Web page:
Church History, Columns, Features, Pastorate, Preaching, Theology

The Dallas Cowboys, Ezekiel Elliot, and the Pulpit in America

“I want to say I’m sorry and this one is on me. I need to be better.” – Ezekiel Elliot

***

Ezekiel Elliot’s self-deprecating honesty after the Dallas Cowboys were humiliated by the Arizona Cardinals on Monday Night Football (Elliot had in mind his two fumbles on back-to-back drives in the first and second quarters) is a confession many evangelical preachers should consider adopting.

There is much talk today about the weakness of the American church in the face of an increasingly militant secularism. It seems self-evident that the modern megachurch movement has left American evangelicals doctrinally impoverished and generally confused on what constitutes the biblical gospel (notwithstanding helpful exceptions to this rule). This, of course, leaves the Church vulnerable to an encroaching worldliness. And while there are many reasons thoughtful Christians can point to for this unfortunate state of the church, the primary culprit is the pulpit.

As David Gordon observed in his provocative book Why Johnny Can’t Preach: The Media Have Shaped the Messengers, “many ordained people simply can’t preach.” Gordon made this argument back in 2009. However, given the acceleration of trends in the culture generally and in  evangelicalism specifically, his thesis is still more relevant today. 1For an excellent overview of Gordon’s work and to see how he measured good preaching, please see this review. As the pulpit goes, so goes the church. If Johnny can’t preach, we shouldn’t be surprised that the church in the main is spiritually weak.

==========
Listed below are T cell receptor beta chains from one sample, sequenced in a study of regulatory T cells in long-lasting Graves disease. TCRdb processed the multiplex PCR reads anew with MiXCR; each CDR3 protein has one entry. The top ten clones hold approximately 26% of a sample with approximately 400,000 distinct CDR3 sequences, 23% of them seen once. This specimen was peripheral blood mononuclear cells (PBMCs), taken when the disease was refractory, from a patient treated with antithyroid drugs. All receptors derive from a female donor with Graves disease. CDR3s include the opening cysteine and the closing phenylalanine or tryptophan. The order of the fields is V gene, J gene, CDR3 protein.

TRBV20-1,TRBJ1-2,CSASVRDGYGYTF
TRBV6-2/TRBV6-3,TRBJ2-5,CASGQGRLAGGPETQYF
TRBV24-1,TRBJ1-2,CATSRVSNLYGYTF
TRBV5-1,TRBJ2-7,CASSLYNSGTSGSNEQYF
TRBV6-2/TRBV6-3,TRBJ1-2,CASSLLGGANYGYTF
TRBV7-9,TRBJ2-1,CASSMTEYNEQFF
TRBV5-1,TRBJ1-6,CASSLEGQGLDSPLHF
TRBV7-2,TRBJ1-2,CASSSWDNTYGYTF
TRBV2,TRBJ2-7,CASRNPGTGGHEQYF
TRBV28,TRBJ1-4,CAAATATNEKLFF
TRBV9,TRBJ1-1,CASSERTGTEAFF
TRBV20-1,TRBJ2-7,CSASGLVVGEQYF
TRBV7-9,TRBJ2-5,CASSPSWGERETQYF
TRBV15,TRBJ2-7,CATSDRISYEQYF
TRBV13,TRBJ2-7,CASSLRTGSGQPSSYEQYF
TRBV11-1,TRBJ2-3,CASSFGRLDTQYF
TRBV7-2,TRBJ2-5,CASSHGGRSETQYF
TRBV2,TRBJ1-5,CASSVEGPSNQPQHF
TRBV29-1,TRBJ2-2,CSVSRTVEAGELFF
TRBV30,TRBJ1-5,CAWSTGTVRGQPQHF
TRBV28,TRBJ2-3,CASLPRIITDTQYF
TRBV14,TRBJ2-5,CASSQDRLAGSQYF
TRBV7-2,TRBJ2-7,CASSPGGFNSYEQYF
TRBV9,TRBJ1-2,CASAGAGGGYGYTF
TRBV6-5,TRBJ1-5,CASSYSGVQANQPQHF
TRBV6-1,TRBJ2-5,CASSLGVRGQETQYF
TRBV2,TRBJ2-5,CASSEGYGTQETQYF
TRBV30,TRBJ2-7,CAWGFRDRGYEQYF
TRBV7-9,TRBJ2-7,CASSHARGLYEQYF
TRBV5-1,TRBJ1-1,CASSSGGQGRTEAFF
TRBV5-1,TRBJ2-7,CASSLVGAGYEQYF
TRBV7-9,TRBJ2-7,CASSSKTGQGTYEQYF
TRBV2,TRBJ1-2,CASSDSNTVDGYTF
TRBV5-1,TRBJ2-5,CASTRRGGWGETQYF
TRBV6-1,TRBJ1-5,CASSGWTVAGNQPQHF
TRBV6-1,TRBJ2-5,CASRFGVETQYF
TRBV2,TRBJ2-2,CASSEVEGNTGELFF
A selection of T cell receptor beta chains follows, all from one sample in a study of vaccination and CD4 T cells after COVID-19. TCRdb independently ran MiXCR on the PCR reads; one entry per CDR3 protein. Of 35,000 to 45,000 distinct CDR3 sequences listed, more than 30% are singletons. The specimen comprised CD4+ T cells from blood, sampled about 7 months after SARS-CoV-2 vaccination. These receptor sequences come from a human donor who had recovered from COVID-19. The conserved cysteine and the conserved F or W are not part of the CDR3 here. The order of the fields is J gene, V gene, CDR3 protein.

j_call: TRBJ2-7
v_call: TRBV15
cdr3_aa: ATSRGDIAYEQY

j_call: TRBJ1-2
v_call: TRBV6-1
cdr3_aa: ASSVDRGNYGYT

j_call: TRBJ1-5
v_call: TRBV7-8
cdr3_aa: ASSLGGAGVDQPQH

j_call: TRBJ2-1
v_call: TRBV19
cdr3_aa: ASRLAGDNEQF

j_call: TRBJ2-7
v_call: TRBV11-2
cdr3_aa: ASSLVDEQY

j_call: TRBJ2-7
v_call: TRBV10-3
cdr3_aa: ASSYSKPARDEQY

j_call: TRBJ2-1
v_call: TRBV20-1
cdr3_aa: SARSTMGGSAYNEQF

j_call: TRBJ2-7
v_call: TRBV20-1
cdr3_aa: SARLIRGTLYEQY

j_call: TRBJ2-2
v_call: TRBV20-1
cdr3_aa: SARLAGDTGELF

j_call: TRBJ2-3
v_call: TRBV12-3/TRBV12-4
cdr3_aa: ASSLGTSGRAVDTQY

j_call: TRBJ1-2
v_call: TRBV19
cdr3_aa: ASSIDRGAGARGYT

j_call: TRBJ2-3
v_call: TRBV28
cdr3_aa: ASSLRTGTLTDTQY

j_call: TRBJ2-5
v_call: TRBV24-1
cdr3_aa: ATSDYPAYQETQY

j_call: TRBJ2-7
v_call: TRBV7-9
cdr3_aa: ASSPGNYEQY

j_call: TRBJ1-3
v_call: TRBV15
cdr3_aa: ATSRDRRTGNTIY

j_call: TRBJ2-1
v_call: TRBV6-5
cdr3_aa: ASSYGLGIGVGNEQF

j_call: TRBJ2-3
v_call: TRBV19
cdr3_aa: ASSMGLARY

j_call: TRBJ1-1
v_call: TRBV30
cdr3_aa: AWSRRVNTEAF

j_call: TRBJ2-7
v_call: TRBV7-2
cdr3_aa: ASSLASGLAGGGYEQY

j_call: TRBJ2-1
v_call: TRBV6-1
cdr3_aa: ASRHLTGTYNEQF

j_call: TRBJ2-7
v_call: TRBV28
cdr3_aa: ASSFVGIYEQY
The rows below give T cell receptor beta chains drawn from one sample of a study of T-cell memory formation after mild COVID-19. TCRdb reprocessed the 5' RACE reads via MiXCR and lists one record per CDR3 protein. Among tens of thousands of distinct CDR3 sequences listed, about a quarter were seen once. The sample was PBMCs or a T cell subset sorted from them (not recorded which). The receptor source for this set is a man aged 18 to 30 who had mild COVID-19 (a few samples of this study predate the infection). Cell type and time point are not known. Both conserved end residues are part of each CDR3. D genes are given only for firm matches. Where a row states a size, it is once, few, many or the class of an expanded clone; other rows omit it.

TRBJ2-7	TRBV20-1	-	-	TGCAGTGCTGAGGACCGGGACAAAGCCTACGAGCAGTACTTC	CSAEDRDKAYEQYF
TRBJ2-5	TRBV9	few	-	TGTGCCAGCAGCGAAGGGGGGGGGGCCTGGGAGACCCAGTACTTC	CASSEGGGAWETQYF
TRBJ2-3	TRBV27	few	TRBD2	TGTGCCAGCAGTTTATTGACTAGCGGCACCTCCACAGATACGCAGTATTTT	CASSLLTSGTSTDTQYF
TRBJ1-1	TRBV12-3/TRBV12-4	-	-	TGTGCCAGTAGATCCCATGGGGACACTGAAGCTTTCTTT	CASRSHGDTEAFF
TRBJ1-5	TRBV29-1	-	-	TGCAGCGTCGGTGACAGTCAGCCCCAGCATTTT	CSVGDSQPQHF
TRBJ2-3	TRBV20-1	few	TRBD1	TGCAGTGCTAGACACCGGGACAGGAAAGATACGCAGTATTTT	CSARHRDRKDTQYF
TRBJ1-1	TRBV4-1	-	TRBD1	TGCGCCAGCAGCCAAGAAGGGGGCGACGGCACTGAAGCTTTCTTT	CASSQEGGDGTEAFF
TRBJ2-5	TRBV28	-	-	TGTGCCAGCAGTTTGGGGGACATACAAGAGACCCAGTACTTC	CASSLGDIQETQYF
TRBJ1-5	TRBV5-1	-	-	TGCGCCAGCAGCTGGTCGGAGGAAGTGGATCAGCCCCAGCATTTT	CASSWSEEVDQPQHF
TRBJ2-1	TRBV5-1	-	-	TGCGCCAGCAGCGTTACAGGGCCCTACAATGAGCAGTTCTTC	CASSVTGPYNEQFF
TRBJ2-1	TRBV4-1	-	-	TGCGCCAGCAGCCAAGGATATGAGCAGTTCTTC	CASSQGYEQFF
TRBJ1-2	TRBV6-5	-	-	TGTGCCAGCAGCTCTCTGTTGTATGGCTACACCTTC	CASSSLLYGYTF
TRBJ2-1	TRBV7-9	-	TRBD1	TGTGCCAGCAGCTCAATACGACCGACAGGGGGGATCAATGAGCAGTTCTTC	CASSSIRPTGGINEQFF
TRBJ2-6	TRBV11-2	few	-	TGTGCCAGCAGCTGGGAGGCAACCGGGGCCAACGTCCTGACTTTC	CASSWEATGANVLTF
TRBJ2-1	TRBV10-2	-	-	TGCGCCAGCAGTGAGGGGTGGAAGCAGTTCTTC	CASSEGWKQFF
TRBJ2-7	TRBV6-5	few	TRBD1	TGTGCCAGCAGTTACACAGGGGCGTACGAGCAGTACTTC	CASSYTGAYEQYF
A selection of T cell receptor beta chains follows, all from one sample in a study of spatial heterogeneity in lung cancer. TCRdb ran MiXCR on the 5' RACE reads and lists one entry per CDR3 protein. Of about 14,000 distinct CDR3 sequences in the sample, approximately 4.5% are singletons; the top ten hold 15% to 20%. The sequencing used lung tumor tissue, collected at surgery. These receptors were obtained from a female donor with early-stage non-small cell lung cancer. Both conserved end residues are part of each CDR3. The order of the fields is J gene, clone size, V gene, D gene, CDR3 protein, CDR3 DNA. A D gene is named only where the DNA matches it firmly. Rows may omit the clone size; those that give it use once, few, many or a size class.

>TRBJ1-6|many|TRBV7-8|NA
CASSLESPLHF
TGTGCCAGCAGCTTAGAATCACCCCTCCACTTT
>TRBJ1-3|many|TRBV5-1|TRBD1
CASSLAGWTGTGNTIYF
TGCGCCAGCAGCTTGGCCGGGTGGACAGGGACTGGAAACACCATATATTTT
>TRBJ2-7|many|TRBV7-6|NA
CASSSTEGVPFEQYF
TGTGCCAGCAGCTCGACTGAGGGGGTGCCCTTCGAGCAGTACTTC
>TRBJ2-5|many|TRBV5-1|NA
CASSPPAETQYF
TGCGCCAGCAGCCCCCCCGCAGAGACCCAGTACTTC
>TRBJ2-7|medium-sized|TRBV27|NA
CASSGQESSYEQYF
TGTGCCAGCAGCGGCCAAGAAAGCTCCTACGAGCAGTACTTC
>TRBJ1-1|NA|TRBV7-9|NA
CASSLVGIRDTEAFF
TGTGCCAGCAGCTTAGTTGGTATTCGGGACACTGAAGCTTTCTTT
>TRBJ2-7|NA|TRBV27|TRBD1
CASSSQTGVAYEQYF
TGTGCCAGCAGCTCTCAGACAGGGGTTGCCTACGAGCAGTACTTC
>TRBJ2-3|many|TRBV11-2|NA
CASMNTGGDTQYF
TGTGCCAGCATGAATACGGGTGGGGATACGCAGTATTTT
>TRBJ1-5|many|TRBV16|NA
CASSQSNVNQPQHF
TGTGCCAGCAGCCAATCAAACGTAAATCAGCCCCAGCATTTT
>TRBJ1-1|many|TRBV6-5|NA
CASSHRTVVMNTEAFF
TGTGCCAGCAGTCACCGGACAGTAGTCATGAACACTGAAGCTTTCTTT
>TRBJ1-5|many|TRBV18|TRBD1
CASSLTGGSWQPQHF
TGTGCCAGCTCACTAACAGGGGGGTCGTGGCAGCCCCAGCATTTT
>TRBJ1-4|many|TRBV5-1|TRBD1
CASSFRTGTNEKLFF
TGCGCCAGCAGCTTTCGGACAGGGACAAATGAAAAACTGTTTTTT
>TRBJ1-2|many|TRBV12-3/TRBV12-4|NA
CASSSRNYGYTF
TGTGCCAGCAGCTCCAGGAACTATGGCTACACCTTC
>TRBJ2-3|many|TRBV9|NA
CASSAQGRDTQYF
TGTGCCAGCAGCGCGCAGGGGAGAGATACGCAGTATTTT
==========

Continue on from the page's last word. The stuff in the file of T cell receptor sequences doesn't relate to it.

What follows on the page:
Long before Gordon made this observation about the American church, Martyn Lloyd-Jones was making it in his native Wales. In 1925 Lloyd-Jones gave an address that took up themes that would occupy much of his ministry in the years to come, not least of which was the state of the pulpit. He set out to explain what were some of the causes of the degeneration of the country. For Lloyd-Jones the pulpit, among other things, was to blame:

Preaching today – again please note the glorious exceptions – has become a profession which is often taken up because of the glut in the other professions. I have already referred to the method adopted in the choice of ministers and we are reaping what we have sown. It is not at all surprising that many of our chapels are half-empty, for it is almost impossible to determine what some of our preachers believe. Another great abomination is the advent of the preacher-politician, that moral-mule who is so much in evidence these days. The harm done to Welsh public life by these monstrosities is incalculable. Their very appearance in public is a jeer at Christianity. Is it surprising that the things I have already mentioned are so flagrant with all these Judases so much in evidence? We get endless sermons on psychology, but amazingly few on Christianity. Our preachers are afraid to preach on the doctrine of the atonement and on predestination. The great cardinal principles of our belief are scarcely ever mentioned, indeed there is a movement on foot to amend them so as to bring them up-to-date. How on earth can you talk of bringing these eternal truths up-to-date? They are not only up-to-date, they are and will be ahead of the times to all eternity. 2Cited in Iain Murray, The Life of Martyn Lloyd-Jones 1899 – 1981 (The Banner of Truth Trust, 2013), 52. MLJ would develop this theme about the importance of the pulpit in a series of lectures in the United States at Westminster Theological Seminary in 1969. These lectures would become the book Preaching and Preachers.